Wednesday, January 28, 2009

Gigonomics: The New Workforce Model?

Newsweek published an interesting piece today titled The New American Job: Are freelance and part-time gigs the future? The piece discusses how, in the current economy, a job is not a job using the traditional definition. Work for many has become a pastiche of part-time gigs, project contracts and fill-in freelance work. Here's an interesting quote from Newsweek:

According to the Bureau of Labor Statistics, unemployment was up in December across all fifty states from the previous month and the prior year. Some 2.5 million full-time jobs have evaporated in the last 13 months, contributing to what's being called the "gig economy." But there is a convergence of other, more developed trends at play as well. Tight-budgeted company managers long ago embraced outsourcing to only pay for what they can use. A new generation of workers has 24/7 connectivity, lacks corporate loyalty, and thinks like (if the McCain/Palin contingent will give us back the word) mavericks. Put them together and you get gigonomics.

New York is a good example of what's being seen around the country where (from Newsweek) two thirds of the opportunities created last year were either part-time, temporary or contract based, according to Sara Horowitz of the Freelancers Union, a group which does advocacy work and provides benefits for independent workers. Mayor Michael Bloomberg has proposed giving tax relief to the thousands who actually pay more in taxes because they are self-employed.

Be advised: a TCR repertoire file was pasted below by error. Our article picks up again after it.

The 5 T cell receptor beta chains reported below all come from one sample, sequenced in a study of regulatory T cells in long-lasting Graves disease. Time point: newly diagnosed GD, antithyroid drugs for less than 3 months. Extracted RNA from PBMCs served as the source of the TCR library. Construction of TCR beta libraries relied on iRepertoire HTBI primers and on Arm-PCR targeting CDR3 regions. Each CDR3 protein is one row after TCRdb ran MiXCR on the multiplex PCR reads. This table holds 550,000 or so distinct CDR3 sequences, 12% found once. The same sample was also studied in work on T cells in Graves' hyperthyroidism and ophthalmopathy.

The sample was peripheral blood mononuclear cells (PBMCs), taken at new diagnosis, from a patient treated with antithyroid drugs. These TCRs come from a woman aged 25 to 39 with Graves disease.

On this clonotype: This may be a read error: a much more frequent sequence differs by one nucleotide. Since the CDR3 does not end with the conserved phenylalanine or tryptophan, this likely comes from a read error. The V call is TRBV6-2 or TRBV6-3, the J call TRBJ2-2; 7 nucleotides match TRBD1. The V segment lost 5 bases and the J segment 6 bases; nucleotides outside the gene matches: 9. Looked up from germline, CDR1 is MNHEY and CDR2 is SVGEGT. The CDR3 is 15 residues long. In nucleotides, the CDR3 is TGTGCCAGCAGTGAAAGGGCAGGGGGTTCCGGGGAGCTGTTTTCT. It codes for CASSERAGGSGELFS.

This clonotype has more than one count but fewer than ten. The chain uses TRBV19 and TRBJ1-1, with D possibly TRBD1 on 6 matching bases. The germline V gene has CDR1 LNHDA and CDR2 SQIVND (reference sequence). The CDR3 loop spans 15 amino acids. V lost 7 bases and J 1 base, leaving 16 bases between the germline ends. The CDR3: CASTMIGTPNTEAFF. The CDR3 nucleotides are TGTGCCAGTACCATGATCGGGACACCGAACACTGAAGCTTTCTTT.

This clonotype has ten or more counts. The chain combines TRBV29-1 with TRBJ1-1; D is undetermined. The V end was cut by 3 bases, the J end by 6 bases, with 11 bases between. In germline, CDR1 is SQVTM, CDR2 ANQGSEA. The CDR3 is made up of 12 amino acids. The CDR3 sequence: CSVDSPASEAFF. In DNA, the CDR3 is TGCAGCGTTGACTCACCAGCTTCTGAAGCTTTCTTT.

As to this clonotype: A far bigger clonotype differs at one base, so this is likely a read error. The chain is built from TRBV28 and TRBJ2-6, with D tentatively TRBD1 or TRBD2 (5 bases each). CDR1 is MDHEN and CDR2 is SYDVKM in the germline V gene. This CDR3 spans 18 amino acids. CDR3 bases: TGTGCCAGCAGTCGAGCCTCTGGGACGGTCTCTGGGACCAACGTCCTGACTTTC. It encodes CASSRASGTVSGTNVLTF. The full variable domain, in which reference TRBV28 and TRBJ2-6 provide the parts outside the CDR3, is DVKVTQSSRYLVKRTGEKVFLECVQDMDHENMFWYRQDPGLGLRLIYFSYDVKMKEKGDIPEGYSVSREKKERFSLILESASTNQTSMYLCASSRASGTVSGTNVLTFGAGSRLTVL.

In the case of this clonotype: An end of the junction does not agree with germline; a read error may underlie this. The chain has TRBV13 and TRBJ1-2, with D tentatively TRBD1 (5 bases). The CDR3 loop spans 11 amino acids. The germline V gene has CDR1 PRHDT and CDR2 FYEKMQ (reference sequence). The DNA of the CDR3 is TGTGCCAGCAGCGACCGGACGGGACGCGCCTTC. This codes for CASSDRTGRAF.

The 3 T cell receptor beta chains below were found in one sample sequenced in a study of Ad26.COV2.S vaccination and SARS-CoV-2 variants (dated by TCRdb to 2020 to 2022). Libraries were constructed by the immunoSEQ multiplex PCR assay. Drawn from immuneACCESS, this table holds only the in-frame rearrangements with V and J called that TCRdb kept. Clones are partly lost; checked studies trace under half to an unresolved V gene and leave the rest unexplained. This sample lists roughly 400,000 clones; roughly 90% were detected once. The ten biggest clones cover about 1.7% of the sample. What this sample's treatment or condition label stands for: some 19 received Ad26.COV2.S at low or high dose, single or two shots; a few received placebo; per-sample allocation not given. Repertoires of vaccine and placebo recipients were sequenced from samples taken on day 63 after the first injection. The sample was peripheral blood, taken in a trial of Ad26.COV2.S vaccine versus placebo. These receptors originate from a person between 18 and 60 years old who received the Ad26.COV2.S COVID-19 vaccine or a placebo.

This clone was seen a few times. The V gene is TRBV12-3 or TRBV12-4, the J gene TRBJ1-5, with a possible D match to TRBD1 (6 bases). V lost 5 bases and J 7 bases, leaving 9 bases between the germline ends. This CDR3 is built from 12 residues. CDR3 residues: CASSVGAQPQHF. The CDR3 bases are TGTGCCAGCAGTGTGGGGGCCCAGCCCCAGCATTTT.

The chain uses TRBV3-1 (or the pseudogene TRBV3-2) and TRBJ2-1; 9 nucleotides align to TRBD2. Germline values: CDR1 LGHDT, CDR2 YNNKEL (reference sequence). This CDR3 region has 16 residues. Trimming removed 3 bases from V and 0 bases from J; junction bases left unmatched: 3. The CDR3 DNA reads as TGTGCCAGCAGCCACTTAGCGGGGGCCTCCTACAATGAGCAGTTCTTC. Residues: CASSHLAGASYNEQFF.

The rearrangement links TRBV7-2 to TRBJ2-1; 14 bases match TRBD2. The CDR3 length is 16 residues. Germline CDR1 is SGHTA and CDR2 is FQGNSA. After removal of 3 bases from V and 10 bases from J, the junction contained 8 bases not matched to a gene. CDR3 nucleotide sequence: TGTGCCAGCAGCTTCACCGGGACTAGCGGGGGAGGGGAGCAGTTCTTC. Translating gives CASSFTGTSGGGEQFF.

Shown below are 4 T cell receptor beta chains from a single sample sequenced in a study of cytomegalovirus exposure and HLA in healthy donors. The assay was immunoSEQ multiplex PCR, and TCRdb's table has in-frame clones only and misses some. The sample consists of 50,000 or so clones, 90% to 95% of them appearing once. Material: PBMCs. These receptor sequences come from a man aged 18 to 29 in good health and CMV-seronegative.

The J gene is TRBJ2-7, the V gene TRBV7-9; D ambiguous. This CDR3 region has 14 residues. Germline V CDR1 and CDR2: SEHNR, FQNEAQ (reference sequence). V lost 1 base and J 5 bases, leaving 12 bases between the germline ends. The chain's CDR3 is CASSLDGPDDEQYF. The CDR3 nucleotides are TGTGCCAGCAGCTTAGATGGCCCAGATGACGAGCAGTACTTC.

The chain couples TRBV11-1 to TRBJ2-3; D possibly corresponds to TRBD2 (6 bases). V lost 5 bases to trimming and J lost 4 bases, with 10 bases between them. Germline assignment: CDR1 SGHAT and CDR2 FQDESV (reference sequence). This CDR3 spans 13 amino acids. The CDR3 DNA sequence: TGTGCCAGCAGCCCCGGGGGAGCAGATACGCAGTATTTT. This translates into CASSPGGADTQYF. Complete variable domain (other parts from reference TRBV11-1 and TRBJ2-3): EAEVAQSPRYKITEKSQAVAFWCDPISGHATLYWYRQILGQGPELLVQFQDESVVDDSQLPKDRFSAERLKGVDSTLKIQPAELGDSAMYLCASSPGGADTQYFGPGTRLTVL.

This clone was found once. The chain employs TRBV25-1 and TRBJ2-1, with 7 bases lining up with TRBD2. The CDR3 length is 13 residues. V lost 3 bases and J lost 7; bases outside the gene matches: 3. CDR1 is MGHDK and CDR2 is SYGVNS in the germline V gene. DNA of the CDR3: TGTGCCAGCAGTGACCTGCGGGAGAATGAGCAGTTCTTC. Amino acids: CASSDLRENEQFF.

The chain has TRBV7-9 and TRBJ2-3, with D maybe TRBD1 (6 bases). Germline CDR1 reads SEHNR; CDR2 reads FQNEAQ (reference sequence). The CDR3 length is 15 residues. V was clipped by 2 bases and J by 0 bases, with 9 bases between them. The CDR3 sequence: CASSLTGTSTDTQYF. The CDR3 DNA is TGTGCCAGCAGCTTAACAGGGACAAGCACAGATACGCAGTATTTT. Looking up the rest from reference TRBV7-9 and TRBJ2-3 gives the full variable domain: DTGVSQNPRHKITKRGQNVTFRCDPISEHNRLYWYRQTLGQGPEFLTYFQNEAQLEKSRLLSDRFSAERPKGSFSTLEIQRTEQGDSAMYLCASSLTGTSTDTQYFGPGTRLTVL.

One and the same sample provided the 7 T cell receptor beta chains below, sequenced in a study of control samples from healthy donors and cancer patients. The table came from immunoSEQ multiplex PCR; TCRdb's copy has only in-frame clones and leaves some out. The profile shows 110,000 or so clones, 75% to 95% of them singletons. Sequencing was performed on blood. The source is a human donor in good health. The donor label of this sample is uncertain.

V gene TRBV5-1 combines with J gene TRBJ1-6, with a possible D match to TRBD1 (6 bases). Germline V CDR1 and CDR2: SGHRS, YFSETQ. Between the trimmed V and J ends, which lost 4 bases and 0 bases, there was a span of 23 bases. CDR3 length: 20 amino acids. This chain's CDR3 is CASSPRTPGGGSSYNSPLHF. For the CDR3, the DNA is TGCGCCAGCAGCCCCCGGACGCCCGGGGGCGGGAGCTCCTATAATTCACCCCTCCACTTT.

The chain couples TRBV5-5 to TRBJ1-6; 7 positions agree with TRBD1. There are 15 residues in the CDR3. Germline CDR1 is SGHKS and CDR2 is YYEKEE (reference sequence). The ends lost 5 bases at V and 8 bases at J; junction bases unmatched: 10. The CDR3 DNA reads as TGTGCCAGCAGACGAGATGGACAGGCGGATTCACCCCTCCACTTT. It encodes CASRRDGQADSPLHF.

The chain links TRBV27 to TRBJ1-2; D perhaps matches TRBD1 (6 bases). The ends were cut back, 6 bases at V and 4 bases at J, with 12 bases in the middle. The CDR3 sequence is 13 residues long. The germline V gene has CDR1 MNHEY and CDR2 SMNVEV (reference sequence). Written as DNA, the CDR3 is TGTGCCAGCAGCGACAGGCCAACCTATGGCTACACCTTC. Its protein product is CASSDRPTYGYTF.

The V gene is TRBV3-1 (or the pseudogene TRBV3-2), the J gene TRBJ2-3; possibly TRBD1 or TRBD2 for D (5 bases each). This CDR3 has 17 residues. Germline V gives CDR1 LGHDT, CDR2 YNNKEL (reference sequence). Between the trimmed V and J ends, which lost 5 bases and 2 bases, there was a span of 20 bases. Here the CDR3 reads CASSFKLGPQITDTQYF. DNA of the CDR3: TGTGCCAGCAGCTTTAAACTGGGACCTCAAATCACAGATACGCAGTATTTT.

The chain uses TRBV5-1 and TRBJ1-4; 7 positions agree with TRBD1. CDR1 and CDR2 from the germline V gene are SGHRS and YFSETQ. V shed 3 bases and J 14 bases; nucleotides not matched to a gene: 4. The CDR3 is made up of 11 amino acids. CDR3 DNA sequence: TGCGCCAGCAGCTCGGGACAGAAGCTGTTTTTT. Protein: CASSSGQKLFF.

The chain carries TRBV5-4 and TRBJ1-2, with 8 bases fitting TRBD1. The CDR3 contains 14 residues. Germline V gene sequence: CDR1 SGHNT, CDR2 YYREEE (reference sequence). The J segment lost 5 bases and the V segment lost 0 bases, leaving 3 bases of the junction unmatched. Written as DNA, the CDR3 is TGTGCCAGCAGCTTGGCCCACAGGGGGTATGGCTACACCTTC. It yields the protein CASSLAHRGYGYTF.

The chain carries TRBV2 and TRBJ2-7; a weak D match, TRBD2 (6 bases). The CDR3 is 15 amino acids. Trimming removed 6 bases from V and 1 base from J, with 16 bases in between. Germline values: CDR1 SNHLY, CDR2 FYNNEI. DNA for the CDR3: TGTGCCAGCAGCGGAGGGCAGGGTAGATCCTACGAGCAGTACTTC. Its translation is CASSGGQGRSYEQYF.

Will self-employment stick or is this just the result of our current economic meltdown? Should we be teaching business/self-employment survival skills in our science, technology and engineering classes?

My final question is do we have the broadband infrastructure in place in our country as we shift to this model and compete with the rest of the world? I think most of us realize the answer to this question is no.

Be sure to read the entire Newsweek piece linked here.

1 comment:

Mark Viquesney said...

In Arizona this happened with all the tech writers in the early 90s and has stayed that way. None of the technical writers like it because it is feast or famine - you either are working or you are not and you have no way of planning anything. The only people who made money was the placement agencys - hire a writer out for 20-25 dollars an hour and charge the company 60. Many writers left the field to pursue more stable careers.